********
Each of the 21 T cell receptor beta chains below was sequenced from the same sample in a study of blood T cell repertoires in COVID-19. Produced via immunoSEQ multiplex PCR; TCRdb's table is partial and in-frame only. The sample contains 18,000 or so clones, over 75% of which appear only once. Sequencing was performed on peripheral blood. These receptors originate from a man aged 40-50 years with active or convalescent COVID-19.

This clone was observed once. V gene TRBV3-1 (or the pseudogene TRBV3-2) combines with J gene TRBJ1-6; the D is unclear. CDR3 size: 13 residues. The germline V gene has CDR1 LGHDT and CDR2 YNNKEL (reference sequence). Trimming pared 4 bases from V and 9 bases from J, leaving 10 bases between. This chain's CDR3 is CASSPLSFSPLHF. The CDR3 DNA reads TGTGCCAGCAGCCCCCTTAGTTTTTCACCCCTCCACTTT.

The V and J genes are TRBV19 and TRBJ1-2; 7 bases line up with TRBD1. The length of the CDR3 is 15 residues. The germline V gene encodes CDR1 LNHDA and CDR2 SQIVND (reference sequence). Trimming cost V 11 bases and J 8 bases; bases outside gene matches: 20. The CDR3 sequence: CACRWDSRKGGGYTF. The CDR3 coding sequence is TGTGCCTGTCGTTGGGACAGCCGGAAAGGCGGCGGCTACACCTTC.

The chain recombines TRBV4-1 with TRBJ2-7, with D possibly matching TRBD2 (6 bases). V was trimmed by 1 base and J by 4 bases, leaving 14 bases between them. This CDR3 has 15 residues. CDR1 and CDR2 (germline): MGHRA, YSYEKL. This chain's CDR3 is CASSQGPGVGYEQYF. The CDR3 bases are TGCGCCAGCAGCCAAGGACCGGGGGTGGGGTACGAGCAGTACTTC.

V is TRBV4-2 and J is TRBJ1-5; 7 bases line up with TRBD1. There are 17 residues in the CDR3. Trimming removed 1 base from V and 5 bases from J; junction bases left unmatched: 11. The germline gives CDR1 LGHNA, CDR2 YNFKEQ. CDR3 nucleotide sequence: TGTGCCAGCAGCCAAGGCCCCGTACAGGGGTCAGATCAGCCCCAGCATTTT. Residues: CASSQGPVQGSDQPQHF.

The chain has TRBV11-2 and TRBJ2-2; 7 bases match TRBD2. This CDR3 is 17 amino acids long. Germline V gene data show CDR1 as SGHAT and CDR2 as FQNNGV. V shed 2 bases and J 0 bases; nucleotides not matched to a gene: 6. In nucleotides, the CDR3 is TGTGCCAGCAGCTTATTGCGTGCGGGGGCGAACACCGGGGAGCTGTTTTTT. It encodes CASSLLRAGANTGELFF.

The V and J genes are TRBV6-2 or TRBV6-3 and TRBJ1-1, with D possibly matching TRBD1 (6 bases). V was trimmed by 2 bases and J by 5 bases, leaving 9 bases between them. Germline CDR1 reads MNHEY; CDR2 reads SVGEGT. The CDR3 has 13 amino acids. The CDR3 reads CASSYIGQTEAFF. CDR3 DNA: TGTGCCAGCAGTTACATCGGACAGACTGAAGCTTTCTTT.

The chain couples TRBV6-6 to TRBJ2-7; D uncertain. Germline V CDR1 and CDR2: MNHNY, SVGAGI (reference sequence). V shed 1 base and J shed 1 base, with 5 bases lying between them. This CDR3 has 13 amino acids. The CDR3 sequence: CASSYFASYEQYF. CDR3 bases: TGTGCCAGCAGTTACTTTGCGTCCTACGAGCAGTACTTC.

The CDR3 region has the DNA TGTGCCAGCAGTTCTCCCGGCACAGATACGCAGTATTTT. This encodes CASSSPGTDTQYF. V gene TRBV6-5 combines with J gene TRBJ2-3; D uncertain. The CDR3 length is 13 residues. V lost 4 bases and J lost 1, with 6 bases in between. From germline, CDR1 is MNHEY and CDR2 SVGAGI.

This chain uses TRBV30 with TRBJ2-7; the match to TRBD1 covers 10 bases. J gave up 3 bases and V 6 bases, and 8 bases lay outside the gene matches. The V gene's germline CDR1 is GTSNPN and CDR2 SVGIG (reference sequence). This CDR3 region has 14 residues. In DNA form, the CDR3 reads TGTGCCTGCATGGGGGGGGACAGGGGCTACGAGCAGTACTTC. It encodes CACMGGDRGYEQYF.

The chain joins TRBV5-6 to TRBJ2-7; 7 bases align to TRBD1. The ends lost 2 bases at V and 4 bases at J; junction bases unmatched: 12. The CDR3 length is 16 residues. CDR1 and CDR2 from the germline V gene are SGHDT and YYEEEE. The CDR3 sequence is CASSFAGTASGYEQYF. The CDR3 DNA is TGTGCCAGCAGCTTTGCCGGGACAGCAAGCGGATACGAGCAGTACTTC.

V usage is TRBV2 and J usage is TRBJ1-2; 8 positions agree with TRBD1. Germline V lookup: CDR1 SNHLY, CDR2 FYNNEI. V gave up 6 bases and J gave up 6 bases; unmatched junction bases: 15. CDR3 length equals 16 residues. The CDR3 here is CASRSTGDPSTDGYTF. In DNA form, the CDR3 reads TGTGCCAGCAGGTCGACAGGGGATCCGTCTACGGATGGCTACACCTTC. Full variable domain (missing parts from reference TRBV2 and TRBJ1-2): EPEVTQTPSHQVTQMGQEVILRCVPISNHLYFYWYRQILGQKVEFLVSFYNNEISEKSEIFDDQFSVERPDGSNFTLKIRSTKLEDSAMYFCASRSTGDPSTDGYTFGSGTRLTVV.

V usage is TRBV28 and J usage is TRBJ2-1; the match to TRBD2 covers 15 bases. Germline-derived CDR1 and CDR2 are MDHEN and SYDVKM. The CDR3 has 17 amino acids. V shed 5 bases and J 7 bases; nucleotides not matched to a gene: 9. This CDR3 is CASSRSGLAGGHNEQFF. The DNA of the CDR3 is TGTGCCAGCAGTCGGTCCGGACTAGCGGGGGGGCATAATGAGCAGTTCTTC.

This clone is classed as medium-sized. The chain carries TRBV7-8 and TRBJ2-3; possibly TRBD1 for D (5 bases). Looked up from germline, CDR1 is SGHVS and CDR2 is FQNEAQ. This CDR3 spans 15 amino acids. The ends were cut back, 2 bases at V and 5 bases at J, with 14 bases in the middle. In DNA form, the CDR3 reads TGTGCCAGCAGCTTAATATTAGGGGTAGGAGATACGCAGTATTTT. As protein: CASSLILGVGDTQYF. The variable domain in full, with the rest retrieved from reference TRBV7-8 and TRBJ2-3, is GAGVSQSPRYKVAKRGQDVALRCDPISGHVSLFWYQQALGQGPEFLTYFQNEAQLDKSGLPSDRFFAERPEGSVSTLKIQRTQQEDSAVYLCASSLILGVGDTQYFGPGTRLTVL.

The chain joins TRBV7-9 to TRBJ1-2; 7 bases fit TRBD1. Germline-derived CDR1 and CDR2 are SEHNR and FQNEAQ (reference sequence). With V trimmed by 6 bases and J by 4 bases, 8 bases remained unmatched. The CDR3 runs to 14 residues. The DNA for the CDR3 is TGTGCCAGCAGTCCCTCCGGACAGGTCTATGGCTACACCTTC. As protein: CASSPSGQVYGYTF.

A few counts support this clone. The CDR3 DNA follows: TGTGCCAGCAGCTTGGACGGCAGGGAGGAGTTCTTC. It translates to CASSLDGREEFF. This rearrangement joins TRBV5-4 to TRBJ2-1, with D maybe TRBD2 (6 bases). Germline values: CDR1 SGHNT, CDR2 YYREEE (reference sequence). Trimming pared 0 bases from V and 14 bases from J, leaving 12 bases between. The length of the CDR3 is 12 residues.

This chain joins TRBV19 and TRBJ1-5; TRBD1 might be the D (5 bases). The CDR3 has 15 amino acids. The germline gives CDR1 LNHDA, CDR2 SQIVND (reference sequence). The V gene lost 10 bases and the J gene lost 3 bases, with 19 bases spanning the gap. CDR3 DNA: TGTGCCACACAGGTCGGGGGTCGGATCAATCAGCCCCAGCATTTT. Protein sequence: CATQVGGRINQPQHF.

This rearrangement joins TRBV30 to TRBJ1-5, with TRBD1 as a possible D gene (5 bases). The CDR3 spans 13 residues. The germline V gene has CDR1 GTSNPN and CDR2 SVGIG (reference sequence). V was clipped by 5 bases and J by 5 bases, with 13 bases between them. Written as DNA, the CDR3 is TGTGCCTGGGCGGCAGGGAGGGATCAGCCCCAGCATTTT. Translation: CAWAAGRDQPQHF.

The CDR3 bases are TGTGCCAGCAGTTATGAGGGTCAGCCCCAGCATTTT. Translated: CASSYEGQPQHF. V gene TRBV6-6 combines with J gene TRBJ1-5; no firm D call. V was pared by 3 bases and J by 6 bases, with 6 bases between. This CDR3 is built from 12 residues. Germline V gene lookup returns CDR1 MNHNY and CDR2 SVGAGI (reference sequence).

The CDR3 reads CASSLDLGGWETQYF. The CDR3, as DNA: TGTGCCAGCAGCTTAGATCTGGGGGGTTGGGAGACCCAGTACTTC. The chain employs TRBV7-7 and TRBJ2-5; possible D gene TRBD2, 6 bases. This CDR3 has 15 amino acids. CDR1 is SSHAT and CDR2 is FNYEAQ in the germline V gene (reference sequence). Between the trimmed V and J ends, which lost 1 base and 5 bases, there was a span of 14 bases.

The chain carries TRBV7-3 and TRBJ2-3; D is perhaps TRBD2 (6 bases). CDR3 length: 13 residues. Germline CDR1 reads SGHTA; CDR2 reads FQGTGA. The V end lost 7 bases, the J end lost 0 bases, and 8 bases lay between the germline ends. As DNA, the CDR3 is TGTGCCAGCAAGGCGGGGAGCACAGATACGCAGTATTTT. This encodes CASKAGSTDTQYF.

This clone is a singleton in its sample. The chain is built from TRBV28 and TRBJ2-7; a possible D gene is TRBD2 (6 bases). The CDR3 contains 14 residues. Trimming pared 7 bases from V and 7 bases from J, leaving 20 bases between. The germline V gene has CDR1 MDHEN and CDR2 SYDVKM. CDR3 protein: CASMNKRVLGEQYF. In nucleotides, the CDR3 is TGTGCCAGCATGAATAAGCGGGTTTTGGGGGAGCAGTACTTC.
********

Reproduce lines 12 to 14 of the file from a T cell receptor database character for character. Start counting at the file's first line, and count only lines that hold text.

V usage is TRBV2 and J usage is TRBJ1-2; 8 positions agree with TRBD1. Germline V lookup: CDR1 SNHLY, CDR2 FYNNEI. V gave up 6 bases and J gave up 6 bases; unmatched junction bases: 15. CDR3 length equals 16 residues. The CDR3 here is CASRSTGDPSTDGYTF. In DNA form, the CDR3 reads TGTGCCAGCAGGTCGACAGGGGATCCGTCTACGGATGGCTACACCTTC. Full variable domain (missing parts from reference TRBV2 and TRBJ1-2): EPEVTQTPSHQVTQMGQEVILRCVPISNHLYFYWYRQILGQKVEFLVSFYNNEISEKSEIFDDQFSVERPDGSNFTLKIRSTKLEDSAMYFCASRSTGDPSTDGYTFGSGTRLTVV.

V usage is TRBV28 and J usage is TRBJ2-1; the match to TRBD2 covers 15 bases. Germline-derived CDR1 and CDR2 are MDHEN and SYDVKM. The CDR3 has 17 amino acids. V shed 5 bases and J 7 bases; nucleotides not matched to a gene: 9. This CDR3 is CASSRSGLAGGHNEQFF. The DNA of the CDR3 is TGTGCCAGCAGTCGGTCCGGACTAGCGGGGGGGCATAATGAGCAGTTCTTC.

This clone is classed as medium-sized. The chain carries TRBV7-8 and TRBJ2-3; possibly TRBD1 for D (5 bases). Looked up from germline, CDR1 is SGHVS and CDR2 is FQNEAQ. This CDR3 spans 15 amino acids. The ends were cut back, 2 bases at V and 5 bases at J, with 14 bases in the middle. In DNA form, the CDR3 reads TGTGCCAGCAGCTTAATATTAGGGGTAGGAGATACGCAGTATTTT. As protein: CASSLILGVGDTQYF. The variable domain in full, with the rest retrieved from reference TRBV7-8 and TRBJ2-3, is GAGVSQSPRYKVAKRGQDVALRCDPISGHVSLFWYQQALGQGPEFLTYFQNEAQLDKSGLPSDRFFAERPEGSVSTLKIQRTQQEDSAVYLCASSLILGVGDTQYFGPGTRLTVL.